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SP0087 How antigen presenting cells can be turned into tolerogenic cells
  1. JD Isaacs
  1. Insitute of Cellular Medicine, Newcastle University, Newcastle upon Tyne, United Kingdom

Abstract

Antigen presenting cells (APCs) lay at the heart of all immune responses. Whereas we generally consider APCs as cells that stimulate immune reactivity, they are also critically important for avoiding autoreactivity. Thus in health our tissues are patrolled by cells such as immature dendritic cells, which downregulate responses to self-antigens. Corruption of this process is a central factor in autoimmunity.

A number of groups have developed methods to generate “tolerogenic” antigen presenting cells, that mimic the cells which regulate self-tolerance in health. It is hypothesised that administration of such cells, loaded with autoantigens, to patients with autoimmune disease should be able to overcome autoreactivity and re-establish immune regulation. Our own group has developed a therapeutic approach based upon autologous tolerogenic dendritic cells, which we derive from circulating peripheral blood monocytes. Unlike conventional mature DC, which produce IL-12p70 and other pro-inflammatory cytokines, tolDC produce no IL-12p70 but high levels of IL-10. They deviate naïve T-cells towards an IL-10-producing, anti-inflammatory phenotype and induce hyporesponsiveness in memory T-cells. In mixed cultures they dominate mature, pro-inflammatory DC and down-regulate T-cell activation. Their phenotype is stable in the presence of pro-inflammatory stimuli. Equivalent murine tolDC switch off collagen-induced arthritis, with immune deviation from IL-17 to IL-10 production by CD4+ T cells and a reduction in type II collagen-specific T cell responses.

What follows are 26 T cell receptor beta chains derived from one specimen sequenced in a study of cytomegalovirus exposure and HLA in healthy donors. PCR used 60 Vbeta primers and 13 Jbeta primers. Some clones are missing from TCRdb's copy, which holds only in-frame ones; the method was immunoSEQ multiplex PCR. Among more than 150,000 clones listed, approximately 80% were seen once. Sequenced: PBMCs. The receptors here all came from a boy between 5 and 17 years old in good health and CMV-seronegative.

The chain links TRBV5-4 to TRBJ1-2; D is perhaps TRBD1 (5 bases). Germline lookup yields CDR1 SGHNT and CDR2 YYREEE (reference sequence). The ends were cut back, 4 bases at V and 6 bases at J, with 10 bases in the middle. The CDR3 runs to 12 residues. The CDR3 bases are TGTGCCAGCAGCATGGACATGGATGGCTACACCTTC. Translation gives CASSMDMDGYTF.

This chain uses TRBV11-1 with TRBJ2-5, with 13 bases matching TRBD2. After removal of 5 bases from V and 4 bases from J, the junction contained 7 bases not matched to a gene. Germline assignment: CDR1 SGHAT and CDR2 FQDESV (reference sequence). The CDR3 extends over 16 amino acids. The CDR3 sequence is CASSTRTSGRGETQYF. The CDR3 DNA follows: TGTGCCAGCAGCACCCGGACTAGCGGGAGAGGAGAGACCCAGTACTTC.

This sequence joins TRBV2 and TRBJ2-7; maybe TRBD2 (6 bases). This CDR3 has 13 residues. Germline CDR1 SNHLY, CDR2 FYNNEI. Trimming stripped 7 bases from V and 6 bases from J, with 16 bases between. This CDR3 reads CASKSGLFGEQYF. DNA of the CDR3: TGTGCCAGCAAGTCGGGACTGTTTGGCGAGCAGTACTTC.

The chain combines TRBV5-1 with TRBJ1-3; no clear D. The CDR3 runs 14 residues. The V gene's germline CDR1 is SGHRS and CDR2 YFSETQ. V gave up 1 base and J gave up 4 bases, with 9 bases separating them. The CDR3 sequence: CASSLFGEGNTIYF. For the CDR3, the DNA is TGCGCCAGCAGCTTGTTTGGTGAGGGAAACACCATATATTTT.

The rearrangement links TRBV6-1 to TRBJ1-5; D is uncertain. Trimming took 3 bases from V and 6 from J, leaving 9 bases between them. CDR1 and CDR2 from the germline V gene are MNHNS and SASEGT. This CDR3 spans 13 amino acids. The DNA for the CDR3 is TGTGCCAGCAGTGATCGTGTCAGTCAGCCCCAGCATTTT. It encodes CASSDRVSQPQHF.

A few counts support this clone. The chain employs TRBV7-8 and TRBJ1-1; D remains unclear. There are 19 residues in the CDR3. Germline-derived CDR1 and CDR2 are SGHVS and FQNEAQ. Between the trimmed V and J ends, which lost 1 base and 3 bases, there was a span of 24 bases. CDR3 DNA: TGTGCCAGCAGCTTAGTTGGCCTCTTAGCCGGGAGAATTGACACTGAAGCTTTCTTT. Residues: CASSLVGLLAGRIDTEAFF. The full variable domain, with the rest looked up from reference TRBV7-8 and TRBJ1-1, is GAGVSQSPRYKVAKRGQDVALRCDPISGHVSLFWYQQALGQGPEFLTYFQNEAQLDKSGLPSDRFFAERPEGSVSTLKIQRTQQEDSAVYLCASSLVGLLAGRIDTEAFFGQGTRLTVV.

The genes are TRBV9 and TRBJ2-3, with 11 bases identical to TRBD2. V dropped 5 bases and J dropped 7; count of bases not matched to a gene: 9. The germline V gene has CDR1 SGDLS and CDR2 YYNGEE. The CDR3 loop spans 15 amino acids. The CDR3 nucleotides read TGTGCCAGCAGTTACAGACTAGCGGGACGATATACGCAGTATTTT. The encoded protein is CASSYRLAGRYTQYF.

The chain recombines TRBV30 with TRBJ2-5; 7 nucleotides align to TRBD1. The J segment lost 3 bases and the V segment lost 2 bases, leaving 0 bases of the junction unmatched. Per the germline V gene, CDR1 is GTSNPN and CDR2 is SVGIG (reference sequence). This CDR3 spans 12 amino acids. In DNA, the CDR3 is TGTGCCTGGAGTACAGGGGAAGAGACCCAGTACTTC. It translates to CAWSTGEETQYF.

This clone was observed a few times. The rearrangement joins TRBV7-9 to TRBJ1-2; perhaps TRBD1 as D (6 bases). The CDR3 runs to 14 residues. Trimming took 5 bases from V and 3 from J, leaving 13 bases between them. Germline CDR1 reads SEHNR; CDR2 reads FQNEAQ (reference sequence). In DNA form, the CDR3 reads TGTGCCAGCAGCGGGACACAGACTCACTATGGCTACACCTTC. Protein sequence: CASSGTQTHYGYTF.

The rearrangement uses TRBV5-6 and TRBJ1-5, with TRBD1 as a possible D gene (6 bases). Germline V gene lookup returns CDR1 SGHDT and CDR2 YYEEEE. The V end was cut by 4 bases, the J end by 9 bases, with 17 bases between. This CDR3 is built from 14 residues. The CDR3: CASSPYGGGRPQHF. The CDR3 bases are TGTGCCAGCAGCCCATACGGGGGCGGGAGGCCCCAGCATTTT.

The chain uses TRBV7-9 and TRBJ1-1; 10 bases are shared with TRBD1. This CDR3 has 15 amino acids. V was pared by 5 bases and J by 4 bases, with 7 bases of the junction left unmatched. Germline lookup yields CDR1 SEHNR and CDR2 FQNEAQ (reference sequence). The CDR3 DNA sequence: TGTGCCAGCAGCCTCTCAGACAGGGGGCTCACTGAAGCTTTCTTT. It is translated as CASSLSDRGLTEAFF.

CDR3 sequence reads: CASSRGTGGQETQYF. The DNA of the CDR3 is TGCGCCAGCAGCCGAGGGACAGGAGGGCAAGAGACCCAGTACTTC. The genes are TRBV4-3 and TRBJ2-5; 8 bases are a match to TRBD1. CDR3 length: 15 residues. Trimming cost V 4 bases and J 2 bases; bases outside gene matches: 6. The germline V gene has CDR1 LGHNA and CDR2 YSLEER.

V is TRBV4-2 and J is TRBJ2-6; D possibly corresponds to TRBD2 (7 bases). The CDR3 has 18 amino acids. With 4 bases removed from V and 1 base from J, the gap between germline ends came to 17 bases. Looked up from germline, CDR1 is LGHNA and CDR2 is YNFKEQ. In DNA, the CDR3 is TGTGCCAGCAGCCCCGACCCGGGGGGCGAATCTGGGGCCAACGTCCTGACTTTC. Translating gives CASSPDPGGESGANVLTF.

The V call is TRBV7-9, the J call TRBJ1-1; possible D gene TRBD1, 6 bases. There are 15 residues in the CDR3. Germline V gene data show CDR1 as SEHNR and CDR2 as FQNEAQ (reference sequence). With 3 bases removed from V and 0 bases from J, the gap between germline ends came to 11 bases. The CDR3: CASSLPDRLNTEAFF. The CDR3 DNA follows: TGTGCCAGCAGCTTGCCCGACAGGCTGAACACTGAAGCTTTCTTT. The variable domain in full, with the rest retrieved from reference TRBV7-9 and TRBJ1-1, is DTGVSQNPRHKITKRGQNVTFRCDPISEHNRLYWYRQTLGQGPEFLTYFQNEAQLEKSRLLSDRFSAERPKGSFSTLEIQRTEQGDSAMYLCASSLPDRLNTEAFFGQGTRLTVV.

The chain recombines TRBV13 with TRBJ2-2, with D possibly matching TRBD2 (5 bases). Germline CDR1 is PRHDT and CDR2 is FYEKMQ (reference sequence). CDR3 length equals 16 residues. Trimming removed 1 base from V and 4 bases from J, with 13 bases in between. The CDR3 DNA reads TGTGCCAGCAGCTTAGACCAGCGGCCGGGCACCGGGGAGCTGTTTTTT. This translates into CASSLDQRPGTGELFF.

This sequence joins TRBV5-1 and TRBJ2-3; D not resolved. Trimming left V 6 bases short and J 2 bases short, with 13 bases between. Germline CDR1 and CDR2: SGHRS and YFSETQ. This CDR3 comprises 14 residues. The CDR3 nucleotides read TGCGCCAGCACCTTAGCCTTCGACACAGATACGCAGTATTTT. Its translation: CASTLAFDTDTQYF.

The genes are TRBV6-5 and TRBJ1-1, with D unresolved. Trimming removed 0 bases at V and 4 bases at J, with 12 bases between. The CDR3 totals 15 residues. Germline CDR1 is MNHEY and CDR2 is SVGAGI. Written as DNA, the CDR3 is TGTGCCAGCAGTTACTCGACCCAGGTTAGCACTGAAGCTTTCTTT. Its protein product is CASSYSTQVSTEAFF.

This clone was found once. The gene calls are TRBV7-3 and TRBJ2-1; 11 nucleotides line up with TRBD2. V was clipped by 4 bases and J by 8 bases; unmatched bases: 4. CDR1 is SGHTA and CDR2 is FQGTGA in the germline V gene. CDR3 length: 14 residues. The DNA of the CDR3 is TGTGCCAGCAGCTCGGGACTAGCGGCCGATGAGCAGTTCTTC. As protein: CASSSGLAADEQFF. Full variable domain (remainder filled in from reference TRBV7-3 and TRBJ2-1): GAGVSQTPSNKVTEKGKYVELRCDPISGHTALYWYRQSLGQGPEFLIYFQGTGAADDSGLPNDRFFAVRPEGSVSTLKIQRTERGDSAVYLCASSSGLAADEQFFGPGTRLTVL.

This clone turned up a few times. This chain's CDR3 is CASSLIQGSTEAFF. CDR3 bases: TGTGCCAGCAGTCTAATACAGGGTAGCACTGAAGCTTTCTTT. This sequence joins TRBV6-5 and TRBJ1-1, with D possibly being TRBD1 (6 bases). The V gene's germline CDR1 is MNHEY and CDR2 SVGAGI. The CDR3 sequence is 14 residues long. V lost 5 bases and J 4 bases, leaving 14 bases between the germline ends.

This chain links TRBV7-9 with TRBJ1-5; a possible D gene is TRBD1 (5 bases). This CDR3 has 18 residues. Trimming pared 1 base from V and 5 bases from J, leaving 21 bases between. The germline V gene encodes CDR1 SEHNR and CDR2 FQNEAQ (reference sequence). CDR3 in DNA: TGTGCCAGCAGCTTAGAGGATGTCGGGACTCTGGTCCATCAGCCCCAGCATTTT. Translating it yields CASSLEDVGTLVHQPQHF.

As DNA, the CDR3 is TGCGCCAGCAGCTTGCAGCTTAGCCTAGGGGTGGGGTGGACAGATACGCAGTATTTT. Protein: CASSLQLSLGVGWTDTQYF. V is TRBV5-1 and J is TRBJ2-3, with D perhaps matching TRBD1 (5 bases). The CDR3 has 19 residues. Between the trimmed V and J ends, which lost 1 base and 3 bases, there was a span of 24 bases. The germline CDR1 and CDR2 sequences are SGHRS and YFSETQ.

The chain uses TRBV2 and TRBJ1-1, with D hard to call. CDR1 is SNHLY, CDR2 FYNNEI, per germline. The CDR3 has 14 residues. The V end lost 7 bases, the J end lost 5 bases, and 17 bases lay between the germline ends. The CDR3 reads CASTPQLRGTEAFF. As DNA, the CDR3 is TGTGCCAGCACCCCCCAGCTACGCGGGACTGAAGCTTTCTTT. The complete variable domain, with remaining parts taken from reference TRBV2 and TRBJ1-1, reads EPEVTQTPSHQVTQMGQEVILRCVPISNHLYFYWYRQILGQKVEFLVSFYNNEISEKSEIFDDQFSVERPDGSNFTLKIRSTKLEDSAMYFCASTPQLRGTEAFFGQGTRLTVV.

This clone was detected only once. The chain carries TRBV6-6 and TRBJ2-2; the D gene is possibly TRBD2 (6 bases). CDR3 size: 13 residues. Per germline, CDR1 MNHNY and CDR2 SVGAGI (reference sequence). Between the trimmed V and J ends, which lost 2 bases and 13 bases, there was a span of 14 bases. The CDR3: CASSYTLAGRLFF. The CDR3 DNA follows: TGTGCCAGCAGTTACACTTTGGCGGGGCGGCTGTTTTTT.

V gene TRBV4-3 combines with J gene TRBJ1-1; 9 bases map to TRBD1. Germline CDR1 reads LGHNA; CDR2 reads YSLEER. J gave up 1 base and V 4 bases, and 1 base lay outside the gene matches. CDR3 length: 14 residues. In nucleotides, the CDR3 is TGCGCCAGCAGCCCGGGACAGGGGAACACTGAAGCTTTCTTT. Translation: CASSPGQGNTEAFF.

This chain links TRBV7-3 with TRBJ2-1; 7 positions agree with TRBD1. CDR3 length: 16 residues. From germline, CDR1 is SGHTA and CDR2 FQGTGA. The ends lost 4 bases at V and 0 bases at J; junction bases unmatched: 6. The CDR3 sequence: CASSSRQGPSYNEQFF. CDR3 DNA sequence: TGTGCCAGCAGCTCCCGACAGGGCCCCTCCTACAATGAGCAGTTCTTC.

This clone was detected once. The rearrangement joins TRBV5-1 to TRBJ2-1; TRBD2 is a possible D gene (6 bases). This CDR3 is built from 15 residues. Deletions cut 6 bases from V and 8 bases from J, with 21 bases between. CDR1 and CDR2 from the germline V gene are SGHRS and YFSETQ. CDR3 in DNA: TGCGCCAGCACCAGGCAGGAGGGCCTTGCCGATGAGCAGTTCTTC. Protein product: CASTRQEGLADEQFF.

In a phase 1 trial (AuToDeCRA), we demonstrated that these cells are safe when administered into a recently inflamed target knee joint of patients with inflammatory arthritis. However, in that safety study we were unable to demonstrate a tolerogenic effect in vivo. Furthermore, we have reason to believe that administered cells may remain in the target joint, whereas a disease-modifying effect is likely to require migration to secondary lymphoid tissues. Moving forwards we are designing a study that will address the optimal administration route for tolDC, based on a technique to track the cells in vivo and to measure their effect on autoreactivity.

Disclosure of Interest None declared

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